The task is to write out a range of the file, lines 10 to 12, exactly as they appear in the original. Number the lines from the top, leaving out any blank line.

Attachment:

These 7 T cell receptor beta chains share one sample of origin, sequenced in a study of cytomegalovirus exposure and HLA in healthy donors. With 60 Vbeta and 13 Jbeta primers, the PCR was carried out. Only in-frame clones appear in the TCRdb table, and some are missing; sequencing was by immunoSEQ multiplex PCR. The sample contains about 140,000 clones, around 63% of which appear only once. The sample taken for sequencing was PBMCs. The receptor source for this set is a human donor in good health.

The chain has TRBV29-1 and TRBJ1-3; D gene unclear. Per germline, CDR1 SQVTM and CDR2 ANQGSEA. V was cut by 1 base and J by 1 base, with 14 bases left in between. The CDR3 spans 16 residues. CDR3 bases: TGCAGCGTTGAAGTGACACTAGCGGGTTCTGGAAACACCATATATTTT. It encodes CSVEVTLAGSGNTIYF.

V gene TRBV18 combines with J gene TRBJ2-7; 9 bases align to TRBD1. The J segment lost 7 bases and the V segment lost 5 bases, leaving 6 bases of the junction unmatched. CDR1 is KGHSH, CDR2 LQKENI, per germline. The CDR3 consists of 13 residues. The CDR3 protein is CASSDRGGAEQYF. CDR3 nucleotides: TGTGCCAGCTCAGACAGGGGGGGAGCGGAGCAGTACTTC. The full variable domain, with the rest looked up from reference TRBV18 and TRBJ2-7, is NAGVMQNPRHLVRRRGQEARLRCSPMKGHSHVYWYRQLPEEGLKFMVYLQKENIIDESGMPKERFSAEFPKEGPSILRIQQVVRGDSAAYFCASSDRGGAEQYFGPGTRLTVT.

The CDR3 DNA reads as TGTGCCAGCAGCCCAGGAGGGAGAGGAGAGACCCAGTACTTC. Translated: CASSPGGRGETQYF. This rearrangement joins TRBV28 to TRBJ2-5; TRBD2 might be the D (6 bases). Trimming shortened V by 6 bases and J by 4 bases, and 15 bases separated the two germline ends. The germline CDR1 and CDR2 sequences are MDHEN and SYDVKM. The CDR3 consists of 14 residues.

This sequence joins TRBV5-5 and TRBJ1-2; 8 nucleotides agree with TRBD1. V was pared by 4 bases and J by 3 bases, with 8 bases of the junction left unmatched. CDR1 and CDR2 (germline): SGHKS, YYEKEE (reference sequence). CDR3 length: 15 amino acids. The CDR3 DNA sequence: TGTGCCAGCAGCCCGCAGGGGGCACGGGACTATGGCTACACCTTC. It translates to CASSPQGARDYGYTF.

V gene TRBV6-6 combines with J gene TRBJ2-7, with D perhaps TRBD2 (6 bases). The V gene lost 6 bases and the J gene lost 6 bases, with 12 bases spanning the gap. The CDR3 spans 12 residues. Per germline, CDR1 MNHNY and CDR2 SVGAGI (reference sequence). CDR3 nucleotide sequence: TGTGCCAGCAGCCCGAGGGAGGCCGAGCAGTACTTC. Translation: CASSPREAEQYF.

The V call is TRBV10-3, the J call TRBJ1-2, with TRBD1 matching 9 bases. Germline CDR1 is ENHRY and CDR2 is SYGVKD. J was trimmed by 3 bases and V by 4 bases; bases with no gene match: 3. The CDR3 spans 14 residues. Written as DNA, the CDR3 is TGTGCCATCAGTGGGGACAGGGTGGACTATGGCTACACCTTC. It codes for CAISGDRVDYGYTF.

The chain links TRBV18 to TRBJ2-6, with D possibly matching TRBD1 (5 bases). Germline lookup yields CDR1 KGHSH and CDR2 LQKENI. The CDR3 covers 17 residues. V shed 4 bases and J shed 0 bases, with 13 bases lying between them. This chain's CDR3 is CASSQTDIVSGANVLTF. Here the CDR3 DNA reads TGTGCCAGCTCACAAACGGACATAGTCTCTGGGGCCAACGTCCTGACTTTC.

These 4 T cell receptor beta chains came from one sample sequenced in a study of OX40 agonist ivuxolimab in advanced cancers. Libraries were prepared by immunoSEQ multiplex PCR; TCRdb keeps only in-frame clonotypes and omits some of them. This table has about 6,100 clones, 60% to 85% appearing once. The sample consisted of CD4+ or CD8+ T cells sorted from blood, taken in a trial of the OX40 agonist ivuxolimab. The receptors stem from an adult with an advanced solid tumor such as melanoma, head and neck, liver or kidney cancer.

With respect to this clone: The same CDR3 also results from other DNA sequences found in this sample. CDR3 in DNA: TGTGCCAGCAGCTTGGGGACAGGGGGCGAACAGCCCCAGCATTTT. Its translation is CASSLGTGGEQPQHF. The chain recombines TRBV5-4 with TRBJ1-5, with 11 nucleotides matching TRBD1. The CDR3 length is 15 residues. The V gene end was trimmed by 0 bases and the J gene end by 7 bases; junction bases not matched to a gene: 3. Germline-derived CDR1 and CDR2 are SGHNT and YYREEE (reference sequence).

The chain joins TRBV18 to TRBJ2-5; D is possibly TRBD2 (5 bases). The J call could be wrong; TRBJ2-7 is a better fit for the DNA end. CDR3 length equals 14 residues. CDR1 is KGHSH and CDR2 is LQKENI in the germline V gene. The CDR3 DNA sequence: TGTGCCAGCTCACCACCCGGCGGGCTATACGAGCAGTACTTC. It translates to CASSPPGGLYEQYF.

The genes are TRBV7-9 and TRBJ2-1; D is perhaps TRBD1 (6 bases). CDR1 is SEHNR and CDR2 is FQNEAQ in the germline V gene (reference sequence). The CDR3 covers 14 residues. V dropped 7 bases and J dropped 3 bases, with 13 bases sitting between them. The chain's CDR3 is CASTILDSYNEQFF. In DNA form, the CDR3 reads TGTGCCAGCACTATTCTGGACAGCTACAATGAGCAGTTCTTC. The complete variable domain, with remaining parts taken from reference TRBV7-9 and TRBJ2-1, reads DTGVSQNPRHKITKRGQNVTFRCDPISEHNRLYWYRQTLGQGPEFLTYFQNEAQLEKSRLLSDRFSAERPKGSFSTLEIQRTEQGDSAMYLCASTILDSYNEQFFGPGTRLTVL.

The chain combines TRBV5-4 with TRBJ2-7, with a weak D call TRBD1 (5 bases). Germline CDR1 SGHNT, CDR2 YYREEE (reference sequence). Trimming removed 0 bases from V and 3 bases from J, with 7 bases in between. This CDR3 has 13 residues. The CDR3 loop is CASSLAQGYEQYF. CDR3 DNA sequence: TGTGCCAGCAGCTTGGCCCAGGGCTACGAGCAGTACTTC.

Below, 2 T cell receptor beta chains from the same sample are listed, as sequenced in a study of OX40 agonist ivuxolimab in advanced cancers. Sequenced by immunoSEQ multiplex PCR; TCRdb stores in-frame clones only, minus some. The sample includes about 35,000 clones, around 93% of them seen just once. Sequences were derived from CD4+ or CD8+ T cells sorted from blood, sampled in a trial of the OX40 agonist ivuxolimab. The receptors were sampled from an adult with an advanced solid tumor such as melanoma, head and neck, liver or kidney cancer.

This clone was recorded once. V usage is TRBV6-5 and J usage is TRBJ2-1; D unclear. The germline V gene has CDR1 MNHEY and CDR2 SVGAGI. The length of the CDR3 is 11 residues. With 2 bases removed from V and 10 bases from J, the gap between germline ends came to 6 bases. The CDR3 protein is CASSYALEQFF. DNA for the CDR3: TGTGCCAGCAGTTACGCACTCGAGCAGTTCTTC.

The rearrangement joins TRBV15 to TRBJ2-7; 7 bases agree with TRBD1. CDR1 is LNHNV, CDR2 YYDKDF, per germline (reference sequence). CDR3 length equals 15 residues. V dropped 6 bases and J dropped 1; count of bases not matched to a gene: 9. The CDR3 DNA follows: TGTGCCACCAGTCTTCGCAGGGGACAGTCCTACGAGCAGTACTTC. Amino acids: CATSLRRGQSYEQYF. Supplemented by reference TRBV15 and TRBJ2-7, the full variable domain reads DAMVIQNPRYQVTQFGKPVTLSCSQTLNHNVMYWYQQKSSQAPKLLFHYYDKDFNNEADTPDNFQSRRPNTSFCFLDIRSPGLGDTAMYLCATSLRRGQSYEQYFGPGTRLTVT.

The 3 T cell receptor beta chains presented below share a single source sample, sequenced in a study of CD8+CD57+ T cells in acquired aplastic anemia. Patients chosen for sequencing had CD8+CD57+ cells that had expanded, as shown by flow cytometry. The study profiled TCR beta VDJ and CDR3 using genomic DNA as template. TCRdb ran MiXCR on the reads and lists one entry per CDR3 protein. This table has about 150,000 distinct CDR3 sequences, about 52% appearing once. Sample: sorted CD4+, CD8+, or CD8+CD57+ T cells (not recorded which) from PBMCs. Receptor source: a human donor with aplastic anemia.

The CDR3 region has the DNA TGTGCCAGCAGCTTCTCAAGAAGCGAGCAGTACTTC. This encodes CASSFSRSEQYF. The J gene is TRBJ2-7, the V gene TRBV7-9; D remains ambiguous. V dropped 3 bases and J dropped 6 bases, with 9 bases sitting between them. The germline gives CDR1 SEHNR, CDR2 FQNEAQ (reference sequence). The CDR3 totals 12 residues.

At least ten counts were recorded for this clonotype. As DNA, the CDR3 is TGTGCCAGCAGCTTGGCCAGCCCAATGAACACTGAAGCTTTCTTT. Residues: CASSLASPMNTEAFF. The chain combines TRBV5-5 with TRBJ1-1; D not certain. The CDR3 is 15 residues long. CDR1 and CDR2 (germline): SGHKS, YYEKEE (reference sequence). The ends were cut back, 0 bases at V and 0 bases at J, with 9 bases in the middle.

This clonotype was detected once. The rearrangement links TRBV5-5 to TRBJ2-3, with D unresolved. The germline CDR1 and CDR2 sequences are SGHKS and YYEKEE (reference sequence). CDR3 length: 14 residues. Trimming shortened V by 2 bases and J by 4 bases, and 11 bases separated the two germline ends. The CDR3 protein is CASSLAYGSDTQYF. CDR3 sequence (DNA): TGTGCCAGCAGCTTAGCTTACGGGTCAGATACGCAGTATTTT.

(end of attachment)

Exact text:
With respect to this clone: The same CDR3 also results from other DNA sequences found in this sample. CDR3 in DNA: TGTGCCAGCAGCTTGGGGACAGGGGGCGAACAGCCCCAGCATTTT. Its translation is CASSLGTGGEQPQHF. The chain recombines TRBV5-4 with TRBJ1-5, with 11 nucleotides matching TRBD1. The CDR3 length is 15 residues. The V gene end was trimmed by 0 bases and the J gene end by 7 bases; junction bases not matched to a gene: 3. Germline-derived CDR1 and CDR2 are SGHNT and YYREEE (reference sequence).

The chain joins TRBV18 to TRBJ2-5; D is possibly TRBD2 (5 bases). The J call could be wrong; TRBJ2-7 is a better fit for the DNA end. CDR3 length equals 14 residues. CDR1 is KGHSH and CDR2 is LQKENI in the germline V gene. The CDR3 DNA sequence: TGTGCCAGCTCACCACCCGGCGGGCTATACGAGCAGTACTTC. It translates to CASSPPGGLYEQYF.

The genes are TRBV7-9 and TRBJ2-1; D is perhaps TRBD1 (6 bases). CDR1 is SEHNR and CDR2 is FQNEAQ in the germline V gene (reference sequence). The CDR3 covers 14 residues. V dropped 7 bases and J dropped 3 bases, with 13 bases sitting between them. The chain's CDR3 is CASTILDSYNEQFF. In DNA form, the CDR3 reads TGTGCCAGCACTATTCTGGACAGCTACAATGAGCAGTTCTTC. The complete variable domain, with remaining parts taken from reference TRBV7-9 and TRBJ2-1, reads DTGVSQNPRHKITKRGQNVTFRCDPISEHNRLYWYRQTLGQGPEFLTYFQNEAQLEKSRLLSDRFSAERPKGSFSTLEIQRTEQGDSAMYLCASTILDSYNEQFFGPGTRLTVL.